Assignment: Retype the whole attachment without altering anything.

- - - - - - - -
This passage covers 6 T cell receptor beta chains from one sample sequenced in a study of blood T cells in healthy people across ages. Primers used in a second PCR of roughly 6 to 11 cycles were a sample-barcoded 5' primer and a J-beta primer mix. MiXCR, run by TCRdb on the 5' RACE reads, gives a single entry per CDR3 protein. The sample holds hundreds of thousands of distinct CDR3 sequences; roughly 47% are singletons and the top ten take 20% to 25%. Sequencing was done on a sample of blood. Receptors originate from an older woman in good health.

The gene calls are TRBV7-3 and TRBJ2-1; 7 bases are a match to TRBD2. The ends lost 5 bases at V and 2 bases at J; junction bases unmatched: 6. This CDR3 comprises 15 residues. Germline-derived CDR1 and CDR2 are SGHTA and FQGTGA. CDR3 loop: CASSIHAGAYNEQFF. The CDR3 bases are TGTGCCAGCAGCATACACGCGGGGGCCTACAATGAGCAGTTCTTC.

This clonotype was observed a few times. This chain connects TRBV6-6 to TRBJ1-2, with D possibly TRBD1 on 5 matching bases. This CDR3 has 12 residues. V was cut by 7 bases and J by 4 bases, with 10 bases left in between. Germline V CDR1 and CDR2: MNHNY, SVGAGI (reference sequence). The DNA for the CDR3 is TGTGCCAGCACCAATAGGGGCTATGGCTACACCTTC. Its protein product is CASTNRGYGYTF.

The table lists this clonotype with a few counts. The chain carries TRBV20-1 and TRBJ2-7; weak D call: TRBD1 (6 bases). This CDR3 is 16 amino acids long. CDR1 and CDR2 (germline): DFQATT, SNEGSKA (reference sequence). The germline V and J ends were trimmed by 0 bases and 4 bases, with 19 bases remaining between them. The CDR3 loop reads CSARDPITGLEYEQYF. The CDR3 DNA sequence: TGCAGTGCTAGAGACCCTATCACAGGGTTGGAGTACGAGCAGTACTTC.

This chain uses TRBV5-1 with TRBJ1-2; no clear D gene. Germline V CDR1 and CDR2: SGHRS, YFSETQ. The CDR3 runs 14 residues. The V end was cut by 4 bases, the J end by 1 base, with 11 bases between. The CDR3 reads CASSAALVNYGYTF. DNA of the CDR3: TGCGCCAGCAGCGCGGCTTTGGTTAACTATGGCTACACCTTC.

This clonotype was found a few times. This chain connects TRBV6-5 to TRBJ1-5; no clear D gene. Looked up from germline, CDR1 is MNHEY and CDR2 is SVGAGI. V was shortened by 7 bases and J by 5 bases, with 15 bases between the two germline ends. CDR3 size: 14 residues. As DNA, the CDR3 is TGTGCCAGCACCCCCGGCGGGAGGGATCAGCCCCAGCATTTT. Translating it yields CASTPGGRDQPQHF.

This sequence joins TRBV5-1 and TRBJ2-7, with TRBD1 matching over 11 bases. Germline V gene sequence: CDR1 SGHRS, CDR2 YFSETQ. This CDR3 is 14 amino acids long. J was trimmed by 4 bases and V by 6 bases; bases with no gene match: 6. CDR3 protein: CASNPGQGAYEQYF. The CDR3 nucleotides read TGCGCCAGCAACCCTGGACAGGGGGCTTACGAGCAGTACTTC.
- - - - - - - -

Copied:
This passage covers 6 T cell receptor beta chains from one sample sequenced in a study of blood T cells in healthy people across ages. Primers used in a second PCR of roughly 6 to 11 cycles were a sample-barcoded 5' primer and a J-beta primer mix. MiXCR, run by TCRdb on the 5' RACE reads, gives a single entry per CDR3 protein. The sample holds hundreds of thousands of distinct CDR3 sequences; roughly 47% are singletons and the top ten take 20% to 25%. Sequencing was done on a sample of blood. Receptors originate from an older woman in good health.

The gene calls are TRBV7-3 and TRBJ2-1; 7 bases are a match to TRBD2. The ends lost 5 bases at V and 2 bases at J; junction bases unmatched: 6. This CDR3 comprises 15 residues. Germline-derived CDR1 and CDR2 are SGHTA and FQGTGA. CDR3 loop: CASSIHAGAYNEQFF. The CDR3 bases are TGTGCCAGCAGCATACACGCGGGGGCCTACAATGAGCAGTTCTTC.

This clonotype was observed a few times. This chain connects TRBV6-6 to TRBJ1-2, with D possibly TRBD1 on 5 matching bases. This CDR3 has 12 residues. V was cut by 7 bases and J by 4 bases, with 10 bases left in between. Germline V CDR1 and CDR2: MNHNY, SVGAGI (reference sequence). The DNA for the CDR3 is TGTGCCAGCACCAATAGGGGCTATGGCTACACCTTC. Its protein product is CASTNRGYGYTF.

The table lists this clonotype with a few counts. The chain carries TRBV20-1 and TRBJ2-7; weak D call: TRBD1 (6 bases). This CDR3 is 16 amino acids long. CDR1 and CDR2 (germline): DFQATT, SNEGSKA (reference sequence). The germline V and J ends were trimmed by 0 bases and 4 bases, with 19 bases remaining between them. The CDR3 loop reads CSARDPITGLEYEQYF. The CDR3 DNA sequence: TGCAGTGCTAGAGACCCTATCACAGGGTTGGAGTACGAGCAGTACTTC.

This chain uses TRBV5-1 with TRBJ1-2; no clear D gene. Germline V CDR1 and CDR2: SGHRS, YFSETQ. The CDR3 runs 14 residues. The V end was cut by 4 bases, the J end by 1 base, with 11 bases between. The CDR3 reads CASSAALVNYGYTF. DNA of the CDR3: TGCGCCAGCAGCGCGGCTTTGGTTAACTATGGCTACACCTTC.

This clonotype was found a few times. This chain connects TRBV6-5 to TRBJ1-5; no clear D gene. Looked up from germline, CDR1 is MNHEY and CDR2 is SVGAGI. V was shortened by 7 bases and J by 5 bases, with 15 bases between the two germline ends. CDR3 size: 14 residues. As DNA, the CDR3 is TGTGCCAGCACCCCCGGCGGGAGGGATCAGCCCCAGCATTTT. Translating it yields CASTPGGRDQPQHF.

This sequence joins TRBV5-1 and TRBJ2-7, with TRBD1 matching over 11 bases. Germline V gene sequence: CDR1 SGHRS, CDR2 YFSETQ. This CDR3 is 14 amino acids long. J was trimmed by 4 bases and V by 6 bases; bases with no gene match: 6. CDR3 protein: CASNPGQGAYEQYF. The CDR3 nucleotides read TGCGCCAGCAACCCTGGACAGGGGGCTTACGAGCAGTACTTC.